Today, the Miami Marlins announced that Kim Ng is going to be the first female and first Asian-American General Manager in Major League Baseball. It’s an historic day for baseball, a great day for women, a day that is long overdue.
Ng has been working in MLB for thirty years, beginning her career as an intern in 1990, and climbing her way up a ladder that kept her down for far too long. She’s spent her career working for the White Sox, American League front offices, as the Yankees Assistant GM, Dodgers VP and Assistant GM, and most recently, as Senior VP of Baseball Ops for MLB for the last 9 years. Throughout half of those impressive stops on her resumé, Ng had also been interviewing for GM positions around the league since 2005. Yes, it took her fifteen years to get this job. To put this in perspective, Theo Epstein was only 28 years old when the Red Sox hired him to be the youngest GM in MLB history. Ng has worked in baseball longer than Epstein was alive at the time he was hired for the same job she’s only getting now.
To anyone wondering why we’re making a big deal out of this, or why we’re focusing on her gender or race ‘when it should just be about qualifications’: it’s because representation matters. It matters that people see people like themselves moving into high-ranking positions that formerly were reserved largely or entirely for white men. It’s reminding people that we’re only now, over a century into MLB’s existence, getting a woman and Asian-American GM for a team. This is important, because it shows just how far this league, and sports as a whole, still need to go to be a truly accepting, equal place for all people. And because if it were truly about who was qualified and deserved the job, and not about gender, then Kim Ng would have already been a GM over a decade and countless job interviews ago. No man with her expertise and experience would have had to wait this long.
Overall, it’s been an historic year for women in baseball. Last September, Raquel Ferreira became the highest-ranked woman in baseball operations when she (and three men took) over sharing the GM responsibilities for the Boston Red Sox after the departure of Dave Dombrowski. In January, Alyssa Nakken became the first woman full-time Major League coach, with the San Francisco Giants. Just last month, Olympic gold-medalist Jessica Mendoza became the first woman analyst to work the World Series broadcast on national radio. The Yankees and Cubs each hired a woman coach, Rachel Folden and Rachel Balkovec, for their minor league systems this year. And of course, we cannot overlook the countless women who came before them: Effa Manley, Joan Payson, Marge Schott, Justine Siegel, Suzyn Waldman, Jackie Mitchell, and so many others.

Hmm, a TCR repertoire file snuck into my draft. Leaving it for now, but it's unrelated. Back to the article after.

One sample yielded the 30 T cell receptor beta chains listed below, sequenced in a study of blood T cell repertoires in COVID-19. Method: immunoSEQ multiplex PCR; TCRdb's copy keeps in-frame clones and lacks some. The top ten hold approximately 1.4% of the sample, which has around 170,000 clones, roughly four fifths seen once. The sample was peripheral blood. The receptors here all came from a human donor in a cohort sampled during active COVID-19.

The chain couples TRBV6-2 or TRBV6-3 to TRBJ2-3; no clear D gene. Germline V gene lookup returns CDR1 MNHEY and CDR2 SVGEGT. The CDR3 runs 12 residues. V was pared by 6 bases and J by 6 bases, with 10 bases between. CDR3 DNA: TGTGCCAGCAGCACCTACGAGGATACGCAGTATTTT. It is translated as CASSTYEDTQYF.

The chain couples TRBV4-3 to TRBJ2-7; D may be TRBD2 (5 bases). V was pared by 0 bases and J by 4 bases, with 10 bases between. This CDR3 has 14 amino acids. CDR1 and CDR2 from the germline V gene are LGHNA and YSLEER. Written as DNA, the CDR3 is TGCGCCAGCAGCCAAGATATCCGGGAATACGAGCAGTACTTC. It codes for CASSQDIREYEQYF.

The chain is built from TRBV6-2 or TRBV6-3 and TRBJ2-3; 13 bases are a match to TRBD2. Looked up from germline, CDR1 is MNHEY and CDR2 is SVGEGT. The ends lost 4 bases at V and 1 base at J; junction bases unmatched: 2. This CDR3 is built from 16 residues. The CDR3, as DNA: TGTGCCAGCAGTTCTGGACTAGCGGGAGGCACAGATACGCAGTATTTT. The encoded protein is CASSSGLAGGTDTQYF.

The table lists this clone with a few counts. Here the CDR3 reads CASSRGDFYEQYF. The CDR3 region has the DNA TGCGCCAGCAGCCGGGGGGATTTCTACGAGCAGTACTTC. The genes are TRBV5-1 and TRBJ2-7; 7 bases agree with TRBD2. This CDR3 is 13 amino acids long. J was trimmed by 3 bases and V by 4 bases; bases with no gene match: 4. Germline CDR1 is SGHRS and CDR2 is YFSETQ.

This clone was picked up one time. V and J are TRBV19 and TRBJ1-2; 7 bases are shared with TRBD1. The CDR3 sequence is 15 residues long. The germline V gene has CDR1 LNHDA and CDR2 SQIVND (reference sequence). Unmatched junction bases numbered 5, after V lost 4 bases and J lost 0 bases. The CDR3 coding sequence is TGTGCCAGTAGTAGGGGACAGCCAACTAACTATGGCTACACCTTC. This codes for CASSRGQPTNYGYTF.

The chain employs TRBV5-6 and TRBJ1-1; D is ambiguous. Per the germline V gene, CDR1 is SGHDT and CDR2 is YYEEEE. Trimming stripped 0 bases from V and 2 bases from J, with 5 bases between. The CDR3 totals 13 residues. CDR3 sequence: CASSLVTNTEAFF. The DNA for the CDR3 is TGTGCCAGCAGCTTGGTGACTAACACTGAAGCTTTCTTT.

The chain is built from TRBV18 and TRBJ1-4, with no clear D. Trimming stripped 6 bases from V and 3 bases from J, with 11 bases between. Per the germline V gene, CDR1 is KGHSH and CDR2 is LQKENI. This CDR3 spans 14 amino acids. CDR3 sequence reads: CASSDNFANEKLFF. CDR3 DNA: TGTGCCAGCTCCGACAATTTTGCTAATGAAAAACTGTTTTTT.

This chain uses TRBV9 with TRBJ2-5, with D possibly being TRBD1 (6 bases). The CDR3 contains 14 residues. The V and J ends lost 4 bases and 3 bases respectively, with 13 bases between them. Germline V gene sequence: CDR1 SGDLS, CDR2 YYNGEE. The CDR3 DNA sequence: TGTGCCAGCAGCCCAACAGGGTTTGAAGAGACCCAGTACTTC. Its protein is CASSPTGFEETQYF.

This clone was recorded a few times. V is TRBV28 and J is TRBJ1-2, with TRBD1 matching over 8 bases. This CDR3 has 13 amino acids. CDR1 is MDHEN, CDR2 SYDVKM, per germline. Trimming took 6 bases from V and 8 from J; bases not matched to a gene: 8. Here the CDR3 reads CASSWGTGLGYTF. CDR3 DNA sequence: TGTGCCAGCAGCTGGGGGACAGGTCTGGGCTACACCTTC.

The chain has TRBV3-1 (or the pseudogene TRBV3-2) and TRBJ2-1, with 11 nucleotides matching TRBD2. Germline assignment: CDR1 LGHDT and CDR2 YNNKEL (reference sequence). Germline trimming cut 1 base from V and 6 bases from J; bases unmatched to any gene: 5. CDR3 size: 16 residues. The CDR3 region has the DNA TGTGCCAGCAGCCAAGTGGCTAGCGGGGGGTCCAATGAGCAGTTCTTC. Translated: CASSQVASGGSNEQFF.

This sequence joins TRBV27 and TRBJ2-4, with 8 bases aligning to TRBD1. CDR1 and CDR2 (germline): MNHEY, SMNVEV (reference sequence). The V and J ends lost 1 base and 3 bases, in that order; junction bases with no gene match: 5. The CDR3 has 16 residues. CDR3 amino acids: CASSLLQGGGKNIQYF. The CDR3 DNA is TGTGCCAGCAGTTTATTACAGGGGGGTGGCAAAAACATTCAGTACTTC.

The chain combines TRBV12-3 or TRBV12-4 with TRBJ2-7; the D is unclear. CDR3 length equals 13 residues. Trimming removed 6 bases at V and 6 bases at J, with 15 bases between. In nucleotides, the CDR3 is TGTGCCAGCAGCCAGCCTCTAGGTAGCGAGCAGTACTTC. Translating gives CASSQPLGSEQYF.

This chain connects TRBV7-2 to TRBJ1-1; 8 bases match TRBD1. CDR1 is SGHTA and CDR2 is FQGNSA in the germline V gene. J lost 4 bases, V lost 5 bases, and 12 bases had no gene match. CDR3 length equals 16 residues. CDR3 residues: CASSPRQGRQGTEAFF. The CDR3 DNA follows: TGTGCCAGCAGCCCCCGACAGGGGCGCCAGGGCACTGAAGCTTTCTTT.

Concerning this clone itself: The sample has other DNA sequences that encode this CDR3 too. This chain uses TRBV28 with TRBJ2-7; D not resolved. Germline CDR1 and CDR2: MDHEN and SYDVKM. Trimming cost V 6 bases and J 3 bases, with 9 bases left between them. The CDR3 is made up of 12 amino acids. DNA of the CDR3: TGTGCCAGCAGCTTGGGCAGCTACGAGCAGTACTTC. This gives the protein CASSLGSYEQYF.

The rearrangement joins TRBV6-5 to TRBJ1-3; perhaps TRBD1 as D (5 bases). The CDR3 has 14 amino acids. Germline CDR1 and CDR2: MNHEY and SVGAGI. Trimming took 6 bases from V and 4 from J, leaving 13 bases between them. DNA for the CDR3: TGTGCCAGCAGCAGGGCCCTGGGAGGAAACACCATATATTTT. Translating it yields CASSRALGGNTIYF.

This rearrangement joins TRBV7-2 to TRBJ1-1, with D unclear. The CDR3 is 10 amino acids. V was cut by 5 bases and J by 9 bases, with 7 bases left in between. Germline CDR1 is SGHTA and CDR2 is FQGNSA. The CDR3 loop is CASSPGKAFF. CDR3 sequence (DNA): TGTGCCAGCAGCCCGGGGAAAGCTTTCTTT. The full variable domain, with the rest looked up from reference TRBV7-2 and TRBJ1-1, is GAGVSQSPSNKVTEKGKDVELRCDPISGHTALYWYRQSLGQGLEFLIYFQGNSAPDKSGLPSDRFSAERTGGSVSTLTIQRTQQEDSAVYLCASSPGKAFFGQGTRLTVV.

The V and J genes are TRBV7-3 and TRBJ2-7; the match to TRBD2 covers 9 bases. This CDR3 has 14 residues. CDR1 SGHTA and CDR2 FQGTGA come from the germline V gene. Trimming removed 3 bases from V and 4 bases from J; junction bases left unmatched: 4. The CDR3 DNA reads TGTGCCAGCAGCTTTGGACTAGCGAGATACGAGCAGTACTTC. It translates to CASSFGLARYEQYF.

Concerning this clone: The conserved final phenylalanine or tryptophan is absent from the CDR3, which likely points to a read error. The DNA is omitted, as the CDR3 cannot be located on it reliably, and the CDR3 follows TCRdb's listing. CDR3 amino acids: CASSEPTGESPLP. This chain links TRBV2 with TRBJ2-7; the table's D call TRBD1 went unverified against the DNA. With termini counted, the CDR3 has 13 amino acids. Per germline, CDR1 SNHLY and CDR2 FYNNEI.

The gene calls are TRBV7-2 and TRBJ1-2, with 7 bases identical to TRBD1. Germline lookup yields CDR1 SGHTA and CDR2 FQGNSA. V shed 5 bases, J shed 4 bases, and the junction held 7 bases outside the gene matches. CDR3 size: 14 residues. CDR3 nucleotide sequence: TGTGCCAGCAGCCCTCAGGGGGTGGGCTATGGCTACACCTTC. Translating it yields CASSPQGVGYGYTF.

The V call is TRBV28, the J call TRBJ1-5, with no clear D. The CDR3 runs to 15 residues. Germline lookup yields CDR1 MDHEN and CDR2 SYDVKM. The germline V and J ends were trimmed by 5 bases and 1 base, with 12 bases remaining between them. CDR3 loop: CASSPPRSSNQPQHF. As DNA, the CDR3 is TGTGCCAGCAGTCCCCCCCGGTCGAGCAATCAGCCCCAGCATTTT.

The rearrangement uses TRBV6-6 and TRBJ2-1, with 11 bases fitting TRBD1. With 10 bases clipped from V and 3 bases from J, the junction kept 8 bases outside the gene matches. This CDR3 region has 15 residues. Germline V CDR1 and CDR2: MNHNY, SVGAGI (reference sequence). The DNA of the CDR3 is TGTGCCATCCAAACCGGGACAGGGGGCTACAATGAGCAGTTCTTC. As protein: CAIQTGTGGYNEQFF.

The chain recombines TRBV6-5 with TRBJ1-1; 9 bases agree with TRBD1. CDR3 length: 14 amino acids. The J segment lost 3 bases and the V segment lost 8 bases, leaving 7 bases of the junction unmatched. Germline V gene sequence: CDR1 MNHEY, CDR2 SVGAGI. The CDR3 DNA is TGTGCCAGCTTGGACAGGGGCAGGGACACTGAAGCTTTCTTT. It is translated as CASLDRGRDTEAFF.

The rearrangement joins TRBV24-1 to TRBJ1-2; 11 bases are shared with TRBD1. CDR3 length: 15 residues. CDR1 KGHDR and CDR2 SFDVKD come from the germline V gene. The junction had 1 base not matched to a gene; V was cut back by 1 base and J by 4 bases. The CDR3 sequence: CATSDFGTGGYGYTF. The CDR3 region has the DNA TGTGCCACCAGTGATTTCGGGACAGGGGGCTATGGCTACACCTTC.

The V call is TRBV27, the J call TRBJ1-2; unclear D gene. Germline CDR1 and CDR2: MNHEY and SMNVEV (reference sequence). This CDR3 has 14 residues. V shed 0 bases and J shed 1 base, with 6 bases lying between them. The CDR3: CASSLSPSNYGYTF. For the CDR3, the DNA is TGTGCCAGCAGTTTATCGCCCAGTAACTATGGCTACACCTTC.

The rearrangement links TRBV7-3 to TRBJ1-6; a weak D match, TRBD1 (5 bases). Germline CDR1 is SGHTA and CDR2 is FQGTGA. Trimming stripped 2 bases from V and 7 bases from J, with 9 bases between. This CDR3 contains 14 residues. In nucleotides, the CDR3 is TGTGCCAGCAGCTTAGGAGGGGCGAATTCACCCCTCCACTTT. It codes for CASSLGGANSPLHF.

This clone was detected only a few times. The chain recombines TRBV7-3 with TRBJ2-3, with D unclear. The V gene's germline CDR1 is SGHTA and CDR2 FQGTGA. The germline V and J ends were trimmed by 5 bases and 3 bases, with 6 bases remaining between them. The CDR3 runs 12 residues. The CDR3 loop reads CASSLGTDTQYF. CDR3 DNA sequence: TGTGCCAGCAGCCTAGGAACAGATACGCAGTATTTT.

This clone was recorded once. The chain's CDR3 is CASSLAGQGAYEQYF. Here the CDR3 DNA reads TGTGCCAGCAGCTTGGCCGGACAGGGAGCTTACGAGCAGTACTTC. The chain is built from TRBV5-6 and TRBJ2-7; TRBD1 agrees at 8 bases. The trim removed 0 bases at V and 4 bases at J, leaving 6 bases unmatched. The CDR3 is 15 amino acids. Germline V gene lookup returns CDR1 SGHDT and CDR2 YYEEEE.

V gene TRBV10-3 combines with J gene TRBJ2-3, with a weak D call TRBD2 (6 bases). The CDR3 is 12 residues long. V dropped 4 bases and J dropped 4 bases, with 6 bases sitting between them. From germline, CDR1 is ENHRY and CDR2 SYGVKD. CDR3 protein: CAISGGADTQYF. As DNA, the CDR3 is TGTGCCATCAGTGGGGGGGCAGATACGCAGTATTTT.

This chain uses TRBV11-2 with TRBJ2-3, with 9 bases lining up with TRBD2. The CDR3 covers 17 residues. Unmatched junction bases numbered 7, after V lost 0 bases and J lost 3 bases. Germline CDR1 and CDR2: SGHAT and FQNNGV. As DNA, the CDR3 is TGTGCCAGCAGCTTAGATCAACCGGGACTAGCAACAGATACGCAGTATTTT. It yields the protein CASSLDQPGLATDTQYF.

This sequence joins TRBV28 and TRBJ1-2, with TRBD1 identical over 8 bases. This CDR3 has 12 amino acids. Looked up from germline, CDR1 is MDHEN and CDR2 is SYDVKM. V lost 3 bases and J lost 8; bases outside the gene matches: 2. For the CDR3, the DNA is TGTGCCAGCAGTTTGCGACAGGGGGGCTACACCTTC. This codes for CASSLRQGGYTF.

So, how does it feel to be a woman in sports today? Amazing. But also, frustrating. Amazing, because Ng is an inspiration to all of us. Frustrating, because it should not have taken this long, and because there are still many people on social media showing their sexism and ignorance about this important milestone. But I want to focus on the positive, which is what Ng’s hiring means for the future, because it means a lot. She will show girls and Asian-American’s that they can also ascend to the uppermost echelons of sports and be leaders, and she will show boys that it’s normal to see women in positions of power.
When I was growing up, almost everyone I saw working in sports was a man. From the commentators in the booth, to the players on the field, to the general managers and team owners, there was no one who looked like me, so I didn’t ever consider that there could be a place for me professionally in the game that I love. Even in college, when I began writing about the history of baseball for one of my classes and got the highest marks in the course, the professor never suggested sportswriting to me. Slowly but surely, the faces and voices in sports are becoming more diverse, more equal, and more kids will get to grow up in a world that feels like it holds space for them. It’s such a special and important thing, to feel like you belong.
To paraphrase what fellow barrier-breaker Kamala Harris said last weekend, Kim Ng is ‘the first, but she won’t be the last.’ There are many hard-working, qualified women in sports, and our time is coming. Kim Ng just shattered the highest glass ceiling, and we’re about to come flooding in behind her.